What is Chough Watch? The best time of the year! In the spring and summer, our team of Chough Watchers keep watch over nests and monitor how the birds are doing to help us keep track of the growing population of choughs and keep them safe.

Why do you carry out nest protection? For a few reasons. We want to give them the best chance of breeding successfully and the coast is a busy place so we try to minimise any accidental (or deliberate) disturbance to their nest sites. Due to their rarity they could also be targeted by egg thieves. Egg collecting, though illegal, is still a problem in the UK and we want to make sure sites are safe. Choughs are a Schedule 1 species on The Wildlife & Countryside Act so they have special legal protection during the breeding season making it a criminal offence to intentionally disturb them.

What do choughs eat? Choughs mostly eat invertebrates, and in particular crane fly larvae (leatherjackets), beetles, caterpillars and ants. The invertebrates associated with dung pats are very important and an easy food source especially for young choughs as they learn where the best places to feed are. In winter, choughs love to forage in stubble fields for split grain and other seeds.

Why do you ring the choughs? The choughs in Cornwall are colour-ringed as nestlings by a licensed specialist ringer. Ringing helps us keep a track of their survival, their movements, and the interactions they make with each other. Ringing has been invaluable in helping us track how a natural recolonisation plays out and helps us identify new birds that arrive apart from Cornish born birds.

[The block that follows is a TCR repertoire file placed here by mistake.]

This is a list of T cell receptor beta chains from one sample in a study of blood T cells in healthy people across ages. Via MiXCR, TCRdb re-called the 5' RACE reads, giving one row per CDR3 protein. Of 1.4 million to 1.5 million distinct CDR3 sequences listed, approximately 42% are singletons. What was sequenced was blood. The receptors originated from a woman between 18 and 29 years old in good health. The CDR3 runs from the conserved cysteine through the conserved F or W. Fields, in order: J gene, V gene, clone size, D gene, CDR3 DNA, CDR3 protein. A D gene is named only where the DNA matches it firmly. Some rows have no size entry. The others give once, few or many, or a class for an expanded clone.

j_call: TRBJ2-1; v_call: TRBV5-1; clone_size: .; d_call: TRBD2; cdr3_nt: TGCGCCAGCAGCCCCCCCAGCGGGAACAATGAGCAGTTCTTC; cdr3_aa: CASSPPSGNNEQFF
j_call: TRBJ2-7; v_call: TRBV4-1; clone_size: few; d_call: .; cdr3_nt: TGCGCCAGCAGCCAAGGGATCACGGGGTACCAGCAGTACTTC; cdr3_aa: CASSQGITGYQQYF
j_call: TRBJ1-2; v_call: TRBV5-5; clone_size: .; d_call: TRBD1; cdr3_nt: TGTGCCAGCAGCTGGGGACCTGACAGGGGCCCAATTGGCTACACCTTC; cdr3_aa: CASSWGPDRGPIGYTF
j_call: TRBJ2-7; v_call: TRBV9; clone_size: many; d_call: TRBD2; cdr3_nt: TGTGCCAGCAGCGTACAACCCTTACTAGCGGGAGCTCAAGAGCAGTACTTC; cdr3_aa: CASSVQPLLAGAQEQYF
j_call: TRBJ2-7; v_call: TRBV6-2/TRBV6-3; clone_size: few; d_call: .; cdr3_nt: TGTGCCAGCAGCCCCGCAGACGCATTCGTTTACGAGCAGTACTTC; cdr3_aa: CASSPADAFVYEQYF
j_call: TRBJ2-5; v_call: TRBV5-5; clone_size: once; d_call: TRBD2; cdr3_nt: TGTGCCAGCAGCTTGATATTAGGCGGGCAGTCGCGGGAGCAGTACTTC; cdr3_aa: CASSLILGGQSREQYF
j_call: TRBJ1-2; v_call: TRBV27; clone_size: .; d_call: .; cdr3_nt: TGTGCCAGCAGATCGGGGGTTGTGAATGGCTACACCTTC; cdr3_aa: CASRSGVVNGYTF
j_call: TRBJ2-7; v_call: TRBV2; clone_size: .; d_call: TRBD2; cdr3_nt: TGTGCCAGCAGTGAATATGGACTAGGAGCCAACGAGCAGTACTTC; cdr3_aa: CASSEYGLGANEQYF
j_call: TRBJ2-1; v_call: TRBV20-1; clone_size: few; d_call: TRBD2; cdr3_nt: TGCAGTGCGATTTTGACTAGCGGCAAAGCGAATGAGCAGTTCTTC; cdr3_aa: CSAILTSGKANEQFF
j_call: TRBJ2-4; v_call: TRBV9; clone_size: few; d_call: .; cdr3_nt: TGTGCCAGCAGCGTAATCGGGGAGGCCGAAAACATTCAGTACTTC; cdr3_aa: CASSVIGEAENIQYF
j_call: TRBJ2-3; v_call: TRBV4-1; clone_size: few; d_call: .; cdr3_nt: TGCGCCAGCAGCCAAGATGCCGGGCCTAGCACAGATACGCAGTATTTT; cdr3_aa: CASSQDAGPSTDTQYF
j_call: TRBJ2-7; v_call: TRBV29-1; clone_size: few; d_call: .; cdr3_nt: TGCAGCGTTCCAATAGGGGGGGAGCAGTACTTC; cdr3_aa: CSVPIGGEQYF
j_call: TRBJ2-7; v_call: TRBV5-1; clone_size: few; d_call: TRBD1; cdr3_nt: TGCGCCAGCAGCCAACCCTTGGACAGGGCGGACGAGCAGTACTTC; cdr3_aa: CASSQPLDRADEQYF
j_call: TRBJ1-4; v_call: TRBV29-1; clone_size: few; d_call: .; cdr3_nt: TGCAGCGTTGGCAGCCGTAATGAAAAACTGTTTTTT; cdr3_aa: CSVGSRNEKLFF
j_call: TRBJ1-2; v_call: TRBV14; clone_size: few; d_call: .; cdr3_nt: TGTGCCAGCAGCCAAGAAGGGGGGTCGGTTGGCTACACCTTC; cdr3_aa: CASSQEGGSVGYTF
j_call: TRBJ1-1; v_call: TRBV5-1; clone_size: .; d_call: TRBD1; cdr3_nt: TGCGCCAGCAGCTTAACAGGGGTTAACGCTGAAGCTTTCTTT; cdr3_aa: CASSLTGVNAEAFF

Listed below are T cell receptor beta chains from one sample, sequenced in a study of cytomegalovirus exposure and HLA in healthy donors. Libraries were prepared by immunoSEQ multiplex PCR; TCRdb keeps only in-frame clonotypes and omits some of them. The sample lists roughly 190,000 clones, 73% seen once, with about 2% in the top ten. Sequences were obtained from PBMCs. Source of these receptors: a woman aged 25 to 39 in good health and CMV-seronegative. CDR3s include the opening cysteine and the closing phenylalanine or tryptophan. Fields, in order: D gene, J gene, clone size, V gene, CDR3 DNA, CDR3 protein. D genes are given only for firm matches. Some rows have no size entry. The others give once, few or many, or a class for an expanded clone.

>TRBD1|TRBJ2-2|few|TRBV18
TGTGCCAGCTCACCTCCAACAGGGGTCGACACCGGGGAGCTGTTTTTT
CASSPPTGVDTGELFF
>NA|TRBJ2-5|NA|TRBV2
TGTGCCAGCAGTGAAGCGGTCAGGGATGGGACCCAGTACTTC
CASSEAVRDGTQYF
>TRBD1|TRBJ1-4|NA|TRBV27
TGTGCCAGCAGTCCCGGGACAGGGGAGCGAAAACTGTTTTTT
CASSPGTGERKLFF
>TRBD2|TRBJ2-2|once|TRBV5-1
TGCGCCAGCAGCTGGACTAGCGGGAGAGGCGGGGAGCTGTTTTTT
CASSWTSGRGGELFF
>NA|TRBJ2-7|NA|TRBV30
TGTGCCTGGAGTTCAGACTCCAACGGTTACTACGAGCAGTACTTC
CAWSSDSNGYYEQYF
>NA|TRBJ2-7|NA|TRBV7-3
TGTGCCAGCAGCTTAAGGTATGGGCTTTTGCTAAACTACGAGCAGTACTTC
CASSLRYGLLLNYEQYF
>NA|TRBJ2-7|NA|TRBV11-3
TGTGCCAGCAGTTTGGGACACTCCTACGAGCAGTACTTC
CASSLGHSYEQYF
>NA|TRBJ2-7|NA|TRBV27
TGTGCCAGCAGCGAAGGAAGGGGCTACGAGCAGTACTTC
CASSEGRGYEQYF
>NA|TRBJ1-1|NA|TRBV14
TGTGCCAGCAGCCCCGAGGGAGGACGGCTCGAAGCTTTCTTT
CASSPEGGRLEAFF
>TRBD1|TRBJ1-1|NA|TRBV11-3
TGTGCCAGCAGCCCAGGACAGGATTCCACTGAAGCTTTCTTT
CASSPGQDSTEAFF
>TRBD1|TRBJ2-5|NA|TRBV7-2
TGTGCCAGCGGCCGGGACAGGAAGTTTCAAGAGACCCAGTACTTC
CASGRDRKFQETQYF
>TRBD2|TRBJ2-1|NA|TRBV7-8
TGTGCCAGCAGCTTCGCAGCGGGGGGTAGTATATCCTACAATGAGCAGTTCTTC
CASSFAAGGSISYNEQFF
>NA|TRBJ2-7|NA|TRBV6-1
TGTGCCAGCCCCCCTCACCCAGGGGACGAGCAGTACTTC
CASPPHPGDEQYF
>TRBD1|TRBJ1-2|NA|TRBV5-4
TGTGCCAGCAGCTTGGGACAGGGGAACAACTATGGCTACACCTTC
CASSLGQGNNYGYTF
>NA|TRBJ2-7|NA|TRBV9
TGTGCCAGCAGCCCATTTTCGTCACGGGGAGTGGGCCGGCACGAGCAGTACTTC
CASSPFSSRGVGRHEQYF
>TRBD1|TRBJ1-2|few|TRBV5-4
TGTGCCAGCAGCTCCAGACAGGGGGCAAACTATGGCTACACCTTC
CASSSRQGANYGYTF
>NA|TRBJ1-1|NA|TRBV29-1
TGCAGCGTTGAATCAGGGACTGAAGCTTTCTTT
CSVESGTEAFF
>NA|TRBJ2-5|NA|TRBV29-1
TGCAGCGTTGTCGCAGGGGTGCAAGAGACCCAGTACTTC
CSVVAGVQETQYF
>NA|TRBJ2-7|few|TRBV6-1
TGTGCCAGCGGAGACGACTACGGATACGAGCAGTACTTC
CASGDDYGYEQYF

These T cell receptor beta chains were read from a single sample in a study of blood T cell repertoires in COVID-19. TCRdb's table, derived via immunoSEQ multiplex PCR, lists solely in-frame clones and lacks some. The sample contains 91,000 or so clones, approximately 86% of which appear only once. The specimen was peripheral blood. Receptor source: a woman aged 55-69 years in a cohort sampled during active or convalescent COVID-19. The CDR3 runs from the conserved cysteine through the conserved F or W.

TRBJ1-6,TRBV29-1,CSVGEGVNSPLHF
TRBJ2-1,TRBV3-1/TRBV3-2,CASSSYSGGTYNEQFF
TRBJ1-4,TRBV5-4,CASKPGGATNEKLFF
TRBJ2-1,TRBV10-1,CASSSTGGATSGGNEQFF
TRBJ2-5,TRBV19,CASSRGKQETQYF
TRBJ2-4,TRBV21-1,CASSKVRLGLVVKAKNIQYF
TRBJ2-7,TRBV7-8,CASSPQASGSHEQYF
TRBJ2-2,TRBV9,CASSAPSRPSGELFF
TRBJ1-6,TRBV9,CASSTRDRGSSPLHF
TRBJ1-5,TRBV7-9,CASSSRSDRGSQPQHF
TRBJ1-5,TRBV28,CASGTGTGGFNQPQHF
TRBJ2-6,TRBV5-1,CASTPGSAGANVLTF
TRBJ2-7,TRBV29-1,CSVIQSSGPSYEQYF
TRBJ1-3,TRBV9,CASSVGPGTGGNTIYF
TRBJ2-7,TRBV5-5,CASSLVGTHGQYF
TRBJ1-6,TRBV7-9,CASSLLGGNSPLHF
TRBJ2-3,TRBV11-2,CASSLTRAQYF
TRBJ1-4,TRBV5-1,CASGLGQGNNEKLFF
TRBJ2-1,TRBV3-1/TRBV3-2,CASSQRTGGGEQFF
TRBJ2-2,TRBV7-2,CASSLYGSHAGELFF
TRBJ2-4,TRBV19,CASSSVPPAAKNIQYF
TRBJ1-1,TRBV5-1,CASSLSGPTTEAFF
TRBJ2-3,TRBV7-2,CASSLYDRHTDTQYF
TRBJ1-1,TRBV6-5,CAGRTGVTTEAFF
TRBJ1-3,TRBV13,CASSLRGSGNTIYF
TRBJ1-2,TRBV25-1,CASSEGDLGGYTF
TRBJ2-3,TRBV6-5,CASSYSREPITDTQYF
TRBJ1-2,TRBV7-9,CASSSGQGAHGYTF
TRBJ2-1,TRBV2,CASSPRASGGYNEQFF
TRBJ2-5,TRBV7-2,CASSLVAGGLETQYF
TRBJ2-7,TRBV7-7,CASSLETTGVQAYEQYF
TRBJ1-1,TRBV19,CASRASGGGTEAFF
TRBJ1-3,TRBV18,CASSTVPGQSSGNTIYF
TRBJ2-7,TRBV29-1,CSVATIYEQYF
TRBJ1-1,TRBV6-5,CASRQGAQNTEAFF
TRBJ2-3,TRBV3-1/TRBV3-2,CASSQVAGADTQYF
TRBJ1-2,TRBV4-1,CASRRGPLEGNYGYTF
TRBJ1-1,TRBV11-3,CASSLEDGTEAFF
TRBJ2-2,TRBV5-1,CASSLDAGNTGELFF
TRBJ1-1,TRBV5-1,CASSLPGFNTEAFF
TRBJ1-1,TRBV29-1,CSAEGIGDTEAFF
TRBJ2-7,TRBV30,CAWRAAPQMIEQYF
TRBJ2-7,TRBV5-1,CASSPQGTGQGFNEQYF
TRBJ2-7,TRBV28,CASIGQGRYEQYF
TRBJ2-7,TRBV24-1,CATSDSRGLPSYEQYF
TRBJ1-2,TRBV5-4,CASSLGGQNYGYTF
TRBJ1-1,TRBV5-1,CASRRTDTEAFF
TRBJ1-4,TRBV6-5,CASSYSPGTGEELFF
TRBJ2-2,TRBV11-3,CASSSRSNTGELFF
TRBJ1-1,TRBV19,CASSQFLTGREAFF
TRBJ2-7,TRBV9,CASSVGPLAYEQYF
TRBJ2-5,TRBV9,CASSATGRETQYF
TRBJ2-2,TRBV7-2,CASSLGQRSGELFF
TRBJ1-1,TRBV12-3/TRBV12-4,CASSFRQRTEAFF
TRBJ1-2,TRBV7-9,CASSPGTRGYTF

How does grazing cattle on the cliffs help? Choughs use their long curved bills to dig for invertebrates and require easy access to the soil. Shorter swards and nice open cliff top grassland with some bare patches is perfect habitat for them. Cattle and pony grazing is the most environmentally friendly way of keeping an open mosaic of shorter and longer vegetation, helps keep scrub in check and provides dung for invertebrates to colonise.

Where else can choughs be seen in the UK? As well as in Cornwall, choughs are found along the coast of Wales, on Islay and Colonsay in Scotland, on Rathlin Island in Northern Ireland and they are also on the Isle of Man.

What is the survival rate for young choughs? Not all choughs that fledge make it to adulthood. We estimate that a third of the youngsters will make it through to their first winter, which does not sound brilliant but is in fact a very good survival rate. Weather conditions and food availability along with natural predation are the main factors influencing survival. Young birds also seem to do better when they can join up with older birds and learn from them. HOWEVER, the past 2 winters survival rate has been 2/3’s.

Where can choughs be seen in Cornwall? Choughs can now be seen all around the Cornish coast for example; The Roseland, the Lizard, Mount’s Bay, West Penwith and Cornwall North coast.

Formally known as Red-Billed Chough, for visitors from mainland Europe: German: Alpenkrähe
French: Crave à bec rouge
Italian: Gracchio coralline
Polish: Wronczyk
Spanish: Chova piquiroja
Dutch: Alpenkraai

The collective noun for choughs is: a chattering or a clattering

 

More information on choughs can be found here https://www.rspb.org.uk/wildlife/birdguide/name/c/chough